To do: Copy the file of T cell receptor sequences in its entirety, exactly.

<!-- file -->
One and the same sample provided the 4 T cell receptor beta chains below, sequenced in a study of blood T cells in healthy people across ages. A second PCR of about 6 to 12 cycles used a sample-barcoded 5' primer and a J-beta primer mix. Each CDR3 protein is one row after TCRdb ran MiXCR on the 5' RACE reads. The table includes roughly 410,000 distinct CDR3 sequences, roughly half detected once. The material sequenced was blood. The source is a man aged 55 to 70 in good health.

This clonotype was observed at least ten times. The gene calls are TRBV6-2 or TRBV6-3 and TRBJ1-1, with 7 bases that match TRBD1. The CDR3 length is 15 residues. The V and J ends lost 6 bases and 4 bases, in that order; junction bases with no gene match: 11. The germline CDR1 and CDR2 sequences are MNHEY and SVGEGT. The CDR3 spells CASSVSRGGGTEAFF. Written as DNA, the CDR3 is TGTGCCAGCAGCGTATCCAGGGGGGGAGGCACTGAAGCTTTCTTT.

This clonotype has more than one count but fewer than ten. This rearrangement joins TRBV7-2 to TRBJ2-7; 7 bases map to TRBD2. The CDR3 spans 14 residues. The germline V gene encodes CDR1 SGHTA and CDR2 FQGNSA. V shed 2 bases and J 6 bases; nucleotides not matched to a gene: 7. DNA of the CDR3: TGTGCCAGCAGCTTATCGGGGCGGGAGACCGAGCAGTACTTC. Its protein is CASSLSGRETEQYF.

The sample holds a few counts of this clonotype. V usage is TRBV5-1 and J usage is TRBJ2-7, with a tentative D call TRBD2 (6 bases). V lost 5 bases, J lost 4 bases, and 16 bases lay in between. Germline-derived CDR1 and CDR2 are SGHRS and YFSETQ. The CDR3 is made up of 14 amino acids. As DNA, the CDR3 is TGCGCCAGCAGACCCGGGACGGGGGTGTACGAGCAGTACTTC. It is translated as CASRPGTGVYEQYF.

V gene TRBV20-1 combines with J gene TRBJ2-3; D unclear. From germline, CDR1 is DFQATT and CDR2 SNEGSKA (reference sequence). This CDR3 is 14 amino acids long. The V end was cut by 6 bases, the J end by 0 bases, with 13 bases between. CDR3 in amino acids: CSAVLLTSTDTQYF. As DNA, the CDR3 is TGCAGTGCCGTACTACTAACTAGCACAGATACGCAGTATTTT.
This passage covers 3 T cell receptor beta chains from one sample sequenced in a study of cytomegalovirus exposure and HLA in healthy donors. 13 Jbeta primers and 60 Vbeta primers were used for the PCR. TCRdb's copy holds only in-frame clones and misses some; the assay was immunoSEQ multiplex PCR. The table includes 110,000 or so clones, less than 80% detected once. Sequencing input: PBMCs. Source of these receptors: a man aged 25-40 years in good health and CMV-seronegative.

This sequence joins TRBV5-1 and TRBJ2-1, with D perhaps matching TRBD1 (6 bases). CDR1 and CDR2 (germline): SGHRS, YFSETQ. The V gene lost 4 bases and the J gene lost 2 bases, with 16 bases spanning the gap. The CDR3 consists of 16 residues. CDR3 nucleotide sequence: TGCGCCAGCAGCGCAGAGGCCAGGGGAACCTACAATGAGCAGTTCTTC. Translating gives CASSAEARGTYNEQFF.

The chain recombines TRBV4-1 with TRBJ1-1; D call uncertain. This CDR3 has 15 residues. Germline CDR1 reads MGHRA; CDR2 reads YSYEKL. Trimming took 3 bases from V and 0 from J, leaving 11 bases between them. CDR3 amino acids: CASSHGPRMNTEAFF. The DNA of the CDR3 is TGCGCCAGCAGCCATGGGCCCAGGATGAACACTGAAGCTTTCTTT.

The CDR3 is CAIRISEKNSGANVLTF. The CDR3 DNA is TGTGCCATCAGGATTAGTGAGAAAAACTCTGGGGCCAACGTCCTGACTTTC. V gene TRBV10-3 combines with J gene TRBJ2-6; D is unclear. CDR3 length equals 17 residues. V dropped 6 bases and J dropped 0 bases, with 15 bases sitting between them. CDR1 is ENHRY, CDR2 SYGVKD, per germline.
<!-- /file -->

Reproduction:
One and the same sample provided the 4 T cell receptor beta chains below, sequenced in a study of blood T cells in healthy people across ages. A second PCR of about 6 to 12 cycles used a sample-barcoded 5' primer and a J-beta primer mix. Each CDR3 protein is one row after TCRdb ran MiXCR on the 5' RACE reads. The table includes roughly 410,000 distinct CDR3 sequences, roughly half detected once. The material sequenced was blood. The source is a man aged 55 to 70 in good health.

This clonotype was observed at least ten times. The gene calls are TRBV6-2 or TRBV6-3 and TRBJ1-1, with 7 bases that match TRBD1. The CDR3 length is 15 residues. The V and J ends lost 6 bases and 4 bases, in that order; junction bases with no gene match: 11. The germline CDR1 and CDR2 sequences are MNHEY and SVGEGT. The CDR3 spells CASSVSRGGGTEAFF. Written as DNA, the CDR3 is TGTGCCAGCAGCGTATCCAGGGGGGGAGGCACTGAAGCTTTCTTT.

This clonotype has more than one count but fewer than ten. This rearrangement joins TRBV7-2 to TRBJ2-7; 7 bases map to TRBD2. The CDR3 spans 14 residues. The germline V gene encodes CDR1 SGHTA and CDR2 FQGNSA. V shed 2 bases and J 6 bases; nucleotides not matched to a gene: 7. DNA of the CDR3: TGTGCCAGCAGCTTATCGGGGCGGGAGACCGAGCAGTACTTC. Its protein is CASSLSGRETEQYF.

The sample holds a few counts of this clonotype. V usage is TRBV5-1 and J usage is TRBJ2-7, with a tentative D call TRBD2 (6 bases). V lost 5 bases, J lost 4 bases, and 16 bases lay in between. Germline-derived CDR1 and CDR2 are SGHRS and YFSETQ. The CDR3 is made up of 14 amino acids. As DNA, the CDR3 is TGCGCCAGCAGACCCGGGACGGGGGTGTACGAGCAGTACTTC. It is translated as CASRPGTGVYEQYF.

V gene TRBV20-1 combines with J gene TRBJ2-3; D unclear. From germline, CDR1 is DFQATT and CDR2 SNEGSKA (reference sequence). This CDR3 is 14 amino acids long. The V end was cut by 6 bases, the J end by 0 bases, with 13 bases between. CDR3 in amino acids: CSAVLLTSTDTQYF. As DNA, the CDR3 is TGCAGTGCCGTACTACTAACTAGCACAGATACGCAGTATTTT.
This passage covers 3 T cell receptor beta chains from one sample sequenced in a study of cytomegalovirus exposure and HLA in healthy donors. 13 Jbeta primers and 60 Vbeta primers were used for the PCR. TCRdb's copy holds only in-frame clones and misses some; the assay was immunoSEQ multiplex PCR. The table includes 110,000 or so clones, less than 80% detected once. Sequencing input: PBMCs. Source of these receptors: a man aged 25-40 years in good health and CMV-seronegative.

This sequence joins TRBV5-1 and TRBJ2-1, with D perhaps matching TRBD1 (6 bases). CDR1 and CDR2 (germline): SGHRS, YFSETQ. The V gene lost 4 bases and the J gene lost 2 bases, with 16 bases spanning the gap. The CDR3 consists of 16 residues. CDR3 nucleotide sequence: TGCGCCAGCAGCGCAGAGGCCAGGGGAACCTACAATGAGCAGTTCTTC. Translating gives CASSAEARGTYNEQFF.

The chain recombines TRBV4-1 with TRBJ1-1; D call uncertain. This CDR3 has 15 residues. Germline CDR1 reads MGHRA; CDR2 reads YSYEKL. Trimming took 3 bases from V and 0 from J, leaving 11 bases between them. CDR3 amino acids: CASSHGPRMNTEAFF. The DNA of the CDR3 is TGCGCCAGCAGCCATGGGCCCAGGATGAACACTGAAGCTTTCTTT.

The CDR3 is CAIRISEKNSGANVLTF. The CDR3 DNA is TGTGCCATCAGGATTAGTGAGAAAAACTCTGGGGCCAACGTCCTGACTTTC. V gene TRBV10-3 combines with J gene TRBJ2-6; D is unclear. CDR3 length equals 17 residues. V dropped 6 bases and J dropped 0 bases, with 15 bases sitting between them. CDR1 is ENHRY, CDR2 SYGVKD, per germline.